By William Tillyer
It's a long drive from North Yorkshire to the Inveragh peninsula County Kerry, but I have always found travelling by car a liberating experience. My driving seat is adjusted to Club like perfection plenty of lateral support--cruise control engaged. The heating and air conditioning adjusted to spacecraft perfection and perhaps later, the surround music system will provide a jazz or Bach quartet. Like all cars today doors and windows are all perfectly water tight and draught free. Why are our houses not built to these automotive specifications? This is a piece of hardware which cossets its occupants and directs their behaviour to interact with it. The car interior always seems like the perfect study, or even monks cell, assuming you travel alone. Perfect, because you are insulated from the world as it passes you by, only the train is as good, but then you are not in control, you must take a passive role. The ambience of my solitary, mobile study, where everything I require is to hand, yet allowing the mind to fall into a favoured reflective state whereby one looks back, perhaps on the works left behind in the. studio so that the present moment is always on the cusp of what has passed: and the eternal excitement of the future and what it may bring. This constant review, and reappraisal of ideas and work is perhaps a 'modus operandi' we are all familiar with learning from past endeavours and mistakes. Yet I feel that artists more than most are engaged in looking back in order to proceed. I believe Picasso and Matisse used to refer to this as "holding hands through history". A kind of continuum, a quasi/scientific approach to the painting of pictures. However this is not a view, I find, has much currency today. In a strange way one hovers Hawk like over the present moment yet looking back to check, waiting to drop into the future.
Arriving in County Kerry on what some call 'the last road in Ireland', I find the landscape to be the most expansive, light filled space one could hope for, furnished by a multitude of islands, inlets and peninsulas. Land, Sea, and Air coming together in what I can only describe, being here in Ireland as 'A Celtic Flux' The light and air being interchangeable with the land and sea. The sun filled air moves in such a way as to make for confusion so that nothing is hard and fast or positively delineated. At times the small islands appear to be floating up in the sky like space ships or UFO's. The land disappears from under foot as mist and sky drift by. Sky and Land intertwine, serpent like, creating space where one must find bearings and coordinates from its inherent furniture. ('A Furnished Landscape' 1975)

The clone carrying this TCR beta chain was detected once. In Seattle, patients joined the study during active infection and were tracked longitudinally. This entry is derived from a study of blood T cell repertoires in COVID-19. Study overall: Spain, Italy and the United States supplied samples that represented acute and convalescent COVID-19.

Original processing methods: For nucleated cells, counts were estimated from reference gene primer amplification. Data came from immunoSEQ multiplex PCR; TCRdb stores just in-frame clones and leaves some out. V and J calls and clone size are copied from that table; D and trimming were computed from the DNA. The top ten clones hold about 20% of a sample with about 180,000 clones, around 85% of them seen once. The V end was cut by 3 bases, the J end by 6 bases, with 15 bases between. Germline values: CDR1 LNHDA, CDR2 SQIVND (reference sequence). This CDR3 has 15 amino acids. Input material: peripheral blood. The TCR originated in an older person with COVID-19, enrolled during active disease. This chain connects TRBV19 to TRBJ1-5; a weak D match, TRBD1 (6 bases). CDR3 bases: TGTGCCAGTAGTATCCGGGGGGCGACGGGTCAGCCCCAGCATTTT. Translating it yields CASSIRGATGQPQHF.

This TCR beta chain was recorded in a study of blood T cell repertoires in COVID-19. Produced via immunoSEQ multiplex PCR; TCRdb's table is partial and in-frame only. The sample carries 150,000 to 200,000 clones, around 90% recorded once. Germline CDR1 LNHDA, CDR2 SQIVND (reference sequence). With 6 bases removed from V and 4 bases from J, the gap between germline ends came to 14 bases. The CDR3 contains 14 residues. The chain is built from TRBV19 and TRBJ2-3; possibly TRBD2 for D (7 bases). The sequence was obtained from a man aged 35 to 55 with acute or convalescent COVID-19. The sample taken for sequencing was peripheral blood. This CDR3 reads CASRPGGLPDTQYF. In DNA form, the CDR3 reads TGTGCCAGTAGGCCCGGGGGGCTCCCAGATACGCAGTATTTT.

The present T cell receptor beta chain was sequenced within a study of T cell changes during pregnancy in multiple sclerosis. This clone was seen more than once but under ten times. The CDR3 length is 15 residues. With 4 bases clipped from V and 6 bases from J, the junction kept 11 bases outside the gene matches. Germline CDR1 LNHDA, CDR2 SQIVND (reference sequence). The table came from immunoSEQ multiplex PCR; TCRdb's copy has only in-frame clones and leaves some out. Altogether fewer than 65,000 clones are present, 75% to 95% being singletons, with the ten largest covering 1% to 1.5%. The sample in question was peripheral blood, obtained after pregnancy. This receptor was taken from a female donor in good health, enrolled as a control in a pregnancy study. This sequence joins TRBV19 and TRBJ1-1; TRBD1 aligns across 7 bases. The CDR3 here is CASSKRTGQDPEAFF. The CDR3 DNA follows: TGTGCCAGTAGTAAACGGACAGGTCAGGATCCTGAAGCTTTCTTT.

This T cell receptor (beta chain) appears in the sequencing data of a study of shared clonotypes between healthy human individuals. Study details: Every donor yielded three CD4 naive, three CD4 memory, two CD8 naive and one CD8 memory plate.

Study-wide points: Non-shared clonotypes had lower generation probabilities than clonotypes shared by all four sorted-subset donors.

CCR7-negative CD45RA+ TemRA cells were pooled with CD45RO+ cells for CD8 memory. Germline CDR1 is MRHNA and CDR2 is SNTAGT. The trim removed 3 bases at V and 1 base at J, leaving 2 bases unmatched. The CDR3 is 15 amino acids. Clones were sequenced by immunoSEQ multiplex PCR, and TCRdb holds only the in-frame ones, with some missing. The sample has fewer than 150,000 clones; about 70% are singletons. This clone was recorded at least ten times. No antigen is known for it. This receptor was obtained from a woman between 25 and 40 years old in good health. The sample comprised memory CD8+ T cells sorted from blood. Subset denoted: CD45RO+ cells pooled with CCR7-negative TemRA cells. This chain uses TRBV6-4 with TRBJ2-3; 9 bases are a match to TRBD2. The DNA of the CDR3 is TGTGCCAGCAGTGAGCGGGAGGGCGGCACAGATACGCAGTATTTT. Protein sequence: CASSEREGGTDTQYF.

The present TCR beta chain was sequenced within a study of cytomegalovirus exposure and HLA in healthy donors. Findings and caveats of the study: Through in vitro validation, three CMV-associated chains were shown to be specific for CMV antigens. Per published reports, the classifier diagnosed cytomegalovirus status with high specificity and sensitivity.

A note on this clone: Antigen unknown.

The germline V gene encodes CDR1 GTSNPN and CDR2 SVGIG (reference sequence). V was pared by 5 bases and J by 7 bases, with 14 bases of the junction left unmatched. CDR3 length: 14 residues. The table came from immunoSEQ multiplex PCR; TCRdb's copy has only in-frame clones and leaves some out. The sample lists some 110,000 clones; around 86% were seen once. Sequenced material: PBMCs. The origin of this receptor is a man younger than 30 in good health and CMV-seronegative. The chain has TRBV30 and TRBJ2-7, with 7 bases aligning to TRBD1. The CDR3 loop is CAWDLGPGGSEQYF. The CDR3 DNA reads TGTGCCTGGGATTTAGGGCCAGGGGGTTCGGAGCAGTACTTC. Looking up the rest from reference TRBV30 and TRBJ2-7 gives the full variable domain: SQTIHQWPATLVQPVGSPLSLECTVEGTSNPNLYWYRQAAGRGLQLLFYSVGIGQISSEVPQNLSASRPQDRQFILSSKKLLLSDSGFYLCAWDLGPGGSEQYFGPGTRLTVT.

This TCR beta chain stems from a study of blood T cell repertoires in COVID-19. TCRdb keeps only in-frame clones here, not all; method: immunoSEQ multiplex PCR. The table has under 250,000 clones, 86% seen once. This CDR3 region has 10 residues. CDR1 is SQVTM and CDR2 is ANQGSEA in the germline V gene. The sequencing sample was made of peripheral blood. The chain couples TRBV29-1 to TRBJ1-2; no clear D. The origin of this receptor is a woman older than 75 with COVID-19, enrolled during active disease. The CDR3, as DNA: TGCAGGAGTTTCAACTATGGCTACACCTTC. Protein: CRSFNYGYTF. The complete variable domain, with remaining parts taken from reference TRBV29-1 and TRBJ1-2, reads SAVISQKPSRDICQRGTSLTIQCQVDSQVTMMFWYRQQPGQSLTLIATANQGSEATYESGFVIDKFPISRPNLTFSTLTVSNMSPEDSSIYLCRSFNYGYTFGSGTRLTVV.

The painter Peter Lanyon speaking of his work comes to mind as I stand looking out on a sun filled sky ---"I paint places where solids and fluids meet the junction of sea and cliffs wind and cliffs". My feelings echo this phrase as I note that this part of Ireland is just about as close as one can get to America and still be in Europe: unless you take a short boat trip further west, to the charismatic Skellig Isles. These rocky outcrops were inhabited by monks from around 600AD. However they were not as remote or isolated as one might imagine. Certainly their reality is remote, but their use, notoriety, and significance was not. The Skelligs was a stopping off point for travellers sailing between southern and northern Europe. They were at an ideal crossroads for sailors from Spain and the Low countries. News from North Africa and the Mediterranean was not uncommon for the seemingly isolated inhabitants of Skellig St Michael. These charismatic rocks out in the Atlantic were listening and gathering posts, a magnetic point for travellers. In terms of the early Christian period I suppose they were rather like the BBC or CNN,news agencies or exchanges via the internet. The difference being in the pause between news items. Unlike the 24 hour news service we are accustomed to it could be weeks if not months or years between news from the outside world.
Sitting out there in the Atlantic in this wonderful expansive seascape the rocks would make the perfect motif for a Monet painting, or a Turner inspired Luminist work. Light space and recession being the point to such paintings, yet the Skelligs also have another importance, one where they are seen not as a Monet 'Haystack', full of light, form and atmosphere, but through innate signals which have a meaning other than just the visual. This interrelationship of the physical presence, and the psychological, is what makes me keep looking out to the Skelligs. A reading of the rocks as signal, emanating in an over familiar form, I note, often outweighs the evidence of the form itself. A belief in what we think we know, before the evidence of our eyes and touch. In reflecting on the Skellig rocks, and the landscape here, which in some ways resembles North Yorkshire, I am reminded of earlier thoughts on environmental hardware, as I refer to the Rocks.Next Page